To grow a garden is to believe in tomorrow. When people come together to plant seeds, it helps the entire community reap the harvest. For years, St. Francis Vegetable Garden has provided and maintained a vigorous space for neighborhood-level social change while providing the community with nourishing foods. With three locations, the St. Francis Vegetable Garden’s mission is to help the communities of Houma and Thibodaux by growing community vegetable gardens and donating the produce to local food banks. The organization also partners with parents and teachers, providing an outdoor science and biology classroom for students, and educates the community on the importance of eating fresh fruits and vegetables.
The community garden is most proud of its partnership with the Terrebonne Churches United Food Bank, a local food pantry whose mission is to fight against hunger by helping families in need through local food, monetary donations, and charitable organizations. St. Francis Vegetable Garden Coordinator Cheryl Skinner said that while working as a volunteer with TCU she and a few of her peers noticed a lack of produce included in the food boxes and decided to take action. “About seven years ago, there were a few people in Thibodaux who got together and decided that the food banks weren’t getting enough fresh fruit and vegetables. So they got together and formed a non-profit organization, which turned out to be St. Francis Vegetable Garden. The clients love the fresh fruits and vegetables! It’s really important because the fresher the vegetable, the more nutritious it is versus a canned vegetable,” Cheryl explained.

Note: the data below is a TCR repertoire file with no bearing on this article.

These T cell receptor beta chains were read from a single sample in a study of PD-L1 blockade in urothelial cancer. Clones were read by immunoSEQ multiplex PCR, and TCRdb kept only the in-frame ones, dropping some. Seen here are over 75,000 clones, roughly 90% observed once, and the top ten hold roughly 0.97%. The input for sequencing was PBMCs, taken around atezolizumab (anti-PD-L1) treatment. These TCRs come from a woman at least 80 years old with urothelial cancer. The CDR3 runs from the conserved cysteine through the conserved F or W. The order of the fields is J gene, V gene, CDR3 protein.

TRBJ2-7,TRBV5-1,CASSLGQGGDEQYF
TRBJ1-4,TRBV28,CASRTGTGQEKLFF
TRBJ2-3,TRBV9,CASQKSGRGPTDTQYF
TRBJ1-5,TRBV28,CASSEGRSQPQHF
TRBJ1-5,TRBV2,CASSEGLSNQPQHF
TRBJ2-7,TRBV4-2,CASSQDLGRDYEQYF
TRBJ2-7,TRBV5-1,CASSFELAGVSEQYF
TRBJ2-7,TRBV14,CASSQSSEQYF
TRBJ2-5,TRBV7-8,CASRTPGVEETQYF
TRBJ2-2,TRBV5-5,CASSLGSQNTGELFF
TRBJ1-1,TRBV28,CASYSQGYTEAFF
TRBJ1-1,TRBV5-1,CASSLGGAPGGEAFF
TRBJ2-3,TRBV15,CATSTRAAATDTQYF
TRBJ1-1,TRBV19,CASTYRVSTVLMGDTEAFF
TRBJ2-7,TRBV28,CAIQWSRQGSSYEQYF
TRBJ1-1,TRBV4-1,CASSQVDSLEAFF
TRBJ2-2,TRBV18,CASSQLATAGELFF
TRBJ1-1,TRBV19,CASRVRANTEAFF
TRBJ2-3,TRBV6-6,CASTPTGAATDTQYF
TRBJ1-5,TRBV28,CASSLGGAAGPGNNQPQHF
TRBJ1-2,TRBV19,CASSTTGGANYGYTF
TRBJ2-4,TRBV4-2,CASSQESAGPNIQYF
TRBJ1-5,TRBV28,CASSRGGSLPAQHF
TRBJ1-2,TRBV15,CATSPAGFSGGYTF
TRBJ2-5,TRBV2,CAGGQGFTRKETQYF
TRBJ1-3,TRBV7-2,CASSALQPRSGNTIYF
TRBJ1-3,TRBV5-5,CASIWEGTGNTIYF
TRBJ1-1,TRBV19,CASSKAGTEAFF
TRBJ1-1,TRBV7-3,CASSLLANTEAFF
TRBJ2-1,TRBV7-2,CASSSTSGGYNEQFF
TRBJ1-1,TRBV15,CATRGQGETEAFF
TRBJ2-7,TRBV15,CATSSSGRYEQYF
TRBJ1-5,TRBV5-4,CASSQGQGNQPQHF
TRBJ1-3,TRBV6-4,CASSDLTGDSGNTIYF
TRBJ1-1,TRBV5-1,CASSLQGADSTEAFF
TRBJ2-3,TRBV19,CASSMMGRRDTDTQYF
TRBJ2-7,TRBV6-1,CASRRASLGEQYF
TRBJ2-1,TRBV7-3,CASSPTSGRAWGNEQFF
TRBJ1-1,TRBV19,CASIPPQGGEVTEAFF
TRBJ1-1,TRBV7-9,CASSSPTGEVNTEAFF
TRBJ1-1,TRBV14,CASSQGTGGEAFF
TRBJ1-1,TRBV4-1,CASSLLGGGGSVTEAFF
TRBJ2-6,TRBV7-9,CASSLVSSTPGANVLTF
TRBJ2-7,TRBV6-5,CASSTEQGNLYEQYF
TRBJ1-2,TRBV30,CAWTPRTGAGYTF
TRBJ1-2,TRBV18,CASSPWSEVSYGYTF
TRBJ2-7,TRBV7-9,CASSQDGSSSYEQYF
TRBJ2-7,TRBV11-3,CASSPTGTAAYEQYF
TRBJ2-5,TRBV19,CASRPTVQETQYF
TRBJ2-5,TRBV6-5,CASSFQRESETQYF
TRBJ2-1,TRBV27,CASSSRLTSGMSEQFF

St. Francis Vegetable Garden continues to recruit volunteers that want to roll up their sleeves, and plant seeds for fresh fruit and vegetables and tend to the crops as they grow. In the spring, they grow tomatoes, bell peppers, eggplant, cucumber, and green beans. In the fall, they grow cabbage, broccoli, carrots, and cauliflower. While the community gardens provide fresh produce through the TCU Food Bank, it also educates the community on how to grow, harvest, and preserve their fruits and vegetables through a program offered by the garden. “We have several programs where volunteers come along and teach participants what they need to know. Not only do we grow and hand out produce to the food bank, but we also teach people,” Cheryl added.
St. Francis Vegetable Garden plans to continue serving the community by expanding and getting families more involved in gardening. Cheryl shared, “We plan to grow the gardening program this year; we want to incorporate families more. If I can get a mom and her three kids that want to learn how to garden, we’ll teach them how to plant and cook as well. We’re expanding so we can have an even greater harvest and more people can enjoy fresh fruits and vegetables.”
In the coming months, St. Francis Vegetable Garden will be adding a new location to its list of community gardens and launching its Greauxing at Home Program, a four-week series that teaches people not only how to grow organic vegetables, but also how to harvest, cook, and preserve them. Cheryl encourages members of the community to put their hands in the soil and help plant the seeds that will nurture the community. “We’re a volunteer-based organization, so if anyone wants to volunteer they’re more than welcome and we’re always accepting donations of seeds.”